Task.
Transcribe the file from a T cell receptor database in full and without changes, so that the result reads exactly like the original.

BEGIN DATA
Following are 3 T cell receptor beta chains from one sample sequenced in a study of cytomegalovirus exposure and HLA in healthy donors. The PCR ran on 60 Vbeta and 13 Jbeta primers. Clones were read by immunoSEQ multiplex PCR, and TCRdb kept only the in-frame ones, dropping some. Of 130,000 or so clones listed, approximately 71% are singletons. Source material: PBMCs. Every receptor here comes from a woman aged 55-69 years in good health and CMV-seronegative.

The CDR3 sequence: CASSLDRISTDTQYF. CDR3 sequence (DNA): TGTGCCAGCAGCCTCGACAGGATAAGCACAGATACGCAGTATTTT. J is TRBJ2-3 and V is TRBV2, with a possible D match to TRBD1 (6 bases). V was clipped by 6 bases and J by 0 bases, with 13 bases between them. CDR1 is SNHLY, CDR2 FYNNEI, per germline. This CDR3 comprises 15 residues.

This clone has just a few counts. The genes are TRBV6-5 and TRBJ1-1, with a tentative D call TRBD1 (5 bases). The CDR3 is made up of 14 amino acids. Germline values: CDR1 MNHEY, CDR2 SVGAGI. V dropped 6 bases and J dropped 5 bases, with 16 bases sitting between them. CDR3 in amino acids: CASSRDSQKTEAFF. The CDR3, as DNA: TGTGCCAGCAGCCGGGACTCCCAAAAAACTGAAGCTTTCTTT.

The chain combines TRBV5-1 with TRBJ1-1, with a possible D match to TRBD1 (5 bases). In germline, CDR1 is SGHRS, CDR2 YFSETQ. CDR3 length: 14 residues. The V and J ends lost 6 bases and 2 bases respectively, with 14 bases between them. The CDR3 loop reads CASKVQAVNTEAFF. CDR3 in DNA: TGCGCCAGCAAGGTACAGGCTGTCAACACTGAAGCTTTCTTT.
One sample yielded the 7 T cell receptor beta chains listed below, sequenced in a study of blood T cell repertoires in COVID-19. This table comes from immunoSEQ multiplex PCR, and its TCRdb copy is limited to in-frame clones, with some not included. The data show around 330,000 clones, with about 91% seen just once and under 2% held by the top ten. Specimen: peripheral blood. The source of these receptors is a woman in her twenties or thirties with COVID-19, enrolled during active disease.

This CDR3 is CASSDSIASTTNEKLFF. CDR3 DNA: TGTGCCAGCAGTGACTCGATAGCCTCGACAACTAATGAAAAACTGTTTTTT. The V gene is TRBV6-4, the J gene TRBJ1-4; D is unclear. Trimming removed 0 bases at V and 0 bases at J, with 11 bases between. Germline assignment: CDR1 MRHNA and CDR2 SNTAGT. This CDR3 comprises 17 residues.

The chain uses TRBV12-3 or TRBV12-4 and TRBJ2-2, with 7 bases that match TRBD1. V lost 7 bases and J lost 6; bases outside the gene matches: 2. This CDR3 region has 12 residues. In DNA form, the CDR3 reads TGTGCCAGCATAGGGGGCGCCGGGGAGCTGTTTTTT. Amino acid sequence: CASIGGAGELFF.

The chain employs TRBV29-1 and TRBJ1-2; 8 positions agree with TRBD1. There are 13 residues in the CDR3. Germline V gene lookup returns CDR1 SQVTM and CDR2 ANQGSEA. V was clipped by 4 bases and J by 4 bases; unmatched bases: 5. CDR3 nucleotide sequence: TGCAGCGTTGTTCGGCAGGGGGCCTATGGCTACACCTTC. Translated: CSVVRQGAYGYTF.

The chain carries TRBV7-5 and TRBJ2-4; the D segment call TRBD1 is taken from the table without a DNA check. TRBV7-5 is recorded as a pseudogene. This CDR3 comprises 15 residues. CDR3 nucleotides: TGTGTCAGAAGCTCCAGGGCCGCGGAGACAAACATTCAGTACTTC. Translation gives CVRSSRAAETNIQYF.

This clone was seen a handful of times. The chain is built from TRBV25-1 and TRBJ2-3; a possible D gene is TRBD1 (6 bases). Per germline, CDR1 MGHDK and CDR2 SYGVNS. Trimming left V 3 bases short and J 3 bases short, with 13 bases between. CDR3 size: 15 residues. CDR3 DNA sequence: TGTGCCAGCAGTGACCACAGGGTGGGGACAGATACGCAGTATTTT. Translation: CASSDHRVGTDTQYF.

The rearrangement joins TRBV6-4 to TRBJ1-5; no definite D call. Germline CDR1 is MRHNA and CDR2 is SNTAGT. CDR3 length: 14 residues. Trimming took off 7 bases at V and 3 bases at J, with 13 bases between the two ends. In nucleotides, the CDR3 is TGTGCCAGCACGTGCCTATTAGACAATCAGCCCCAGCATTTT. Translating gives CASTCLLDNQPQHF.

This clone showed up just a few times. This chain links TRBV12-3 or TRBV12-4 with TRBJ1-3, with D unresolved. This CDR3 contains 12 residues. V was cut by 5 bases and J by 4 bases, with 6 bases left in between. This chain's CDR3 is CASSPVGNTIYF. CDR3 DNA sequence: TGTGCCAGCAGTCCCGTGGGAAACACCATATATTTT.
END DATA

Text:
Following are 3 T cell receptor beta chains from one sample sequenced in a study of cytomegalovirus exposure and HLA in healthy donors. The PCR ran on 60 Vbeta and 13 Jbeta primers. Clones were read by immunoSEQ multiplex PCR, and TCRdb kept only the in-frame ones, dropping some. Of 130,000 or so clones listed, approximately 71% are singletons. Source material: PBMCs. Every receptor here comes from a woman aged 55-69 years in good health and CMV-seronegative.

The CDR3 sequence: CASSLDRISTDTQYF. CDR3 sequence (DNA): TGTGCCAGCAGCCTCGACAGGATAAGCACAGATACGCAGTATTTT. J is TRBJ2-3 and V is TRBV2, with a possible D match to TRBD1 (6 bases). V was clipped by 6 bases and J by 0 bases, with 13 bases between them. CDR1 is SNHLY, CDR2 FYNNEI, per germline. This CDR3 comprises 15 residues.

This clone has just a few counts. The genes are TRBV6-5 and TRBJ1-1, with a tentative D call TRBD1 (5 bases). The CDR3 is made up of 14 amino acids. Germline values: CDR1 MNHEY, CDR2 SVGAGI. V dropped 6 bases and J dropped 5 bases, with 16 bases sitting between them. CDR3 in amino acids: CASSRDSQKTEAFF. The CDR3, as DNA: TGTGCCAGCAGCCGGGACTCCCAAAAAACTGAAGCTTTCTTT.

The chain combines TRBV5-1 with TRBJ1-1, with a possible D match to TRBD1 (5 bases). In germline, CDR1 is SGHRS, CDR2 YFSETQ. CDR3 length: 14 residues. The V and J ends lost 6 bases and 2 bases respectively, with 14 bases between them. The CDR3 loop reads CASKVQAVNTEAFF. CDR3 in DNA: TGCGCCAGCAAGGTACAGGCTGTCAACACTGAAGCTTTCTTT.
One sample yielded the 7 T cell receptor beta chains listed below, sequenced in a study of blood T cell repertoires in COVID-19. This table comes from immunoSEQ multiplex PCR, and its TCRdb copy is limited to in-frame clones, with some not included. The data show around 330,000 clones, with about 91% seen just once and under 2% held by the top ten. Specimen: peripheral blood. The source of these receptors is a woman in her twenties or thirties with COVID-19, enrolled during active disease.

This CDR3 is CASSDSIASTTNEKLFF. CDR3 DNA: TGTGCCAGCAGTGACTCGATAGCCTCGACAACTAATGAAAAACTGTTTTTT. The V gene is TRBV6-4, the J gene TRBJ1-4; D is unclear. Trimming removed 0 bases at V and 0 bases at J, with 11 bases between. Germline assignment: CDR1 MRHNA and CDR2 SNTAGT. This CDR3 comprises 17 residues.

The chain uses TRBV12-3 or TRBV12-4 and TRBJ2-2, with 7 bases that match TRBD1. V lost 7 bases and J lost 6; bases outside the gene matches: 2. This CDR3 region has 12 residues. In DNA form, the CDR3 reads TGTGCCAGCATAGGGGGCGCCGGGGAGCTGTTTTTT. Amino acid sequence: CASIGGAGELFF.

The chain employs TRBV29-1 and TRBJ1-2; 8 positions agree with TRBD1. There are 13 residues in the CDR3. Germline V gene lookup returns CDR1 SQVTM and CDR2 ANQGSEA. V was clipped by 4 bases and J by 4 bases; unmatched bases: 5. CDR3 nucleotide sequence: TGCAGCGTTGTTCGGCAGGGGGCCTATGGCTACACCTTC. Translated: CSVVRQGAYGYTF.

The chain carries TRBV7-5 and TRBJ2-4; the D segment call TRBD1 is taken from the table without a DNA check. TRBV7-5 is recorded as a pseudogene. This CDR3 comprises 15 residues. CDR3 nucleotides: TGTGTCAGAAGCTCCAGGGCCGCGGAGACAAACATTCAGTACTTC. Translation gives CVRSSRAAETNIQYF.

This clone was seen a handful of times. The chain is built from TRBV25-1 and TRBJ2-3; a possible D gene is TRBD1 (6 bases). Per germline, CDR1 MGHDK and CDR2 SYGVNS. Trimming left V 3 bases short and J 3 bases short, with 13 bases between. CDR3 size: 15 residues. CDR3 DNA sequence: TGTGCCAGCAGTGACCACAGGGTGGGGACAGATACGCAGTATTTT. Translation: CASSDHRVGTDTQYF.

The rearrangement joins TRBV6-4 to TRBJ1-5; no definite D call. Germline CDR1 is MRHNA and CDR2 is SNTAGT. CDR3 length: 14 residues. Trimming took off 7 bases at V and 3 bases at J, with 13 bases between the two ends. In nucleotides, the CDR3 is TGTGCCAGCACGTGCCTATTAGACAATCAGCCCCAGCATTTT. Translating gives CASTCLLDNQPQHF.

This clone showed up just a few times. This chain links TRBV12-3 or TRBV12-4 with TRBJ1-3, with D unresolved. This CDR3 contains 12 residues. V was cut by 5 bases and J by 4 bases, with 6 bases left in between. This chain's CDR3 is CASSPVGNTIYF. CDR3 DNA sequence: TGTGCCAGCAGTCCCGTGGGAAACACCATATATTTT.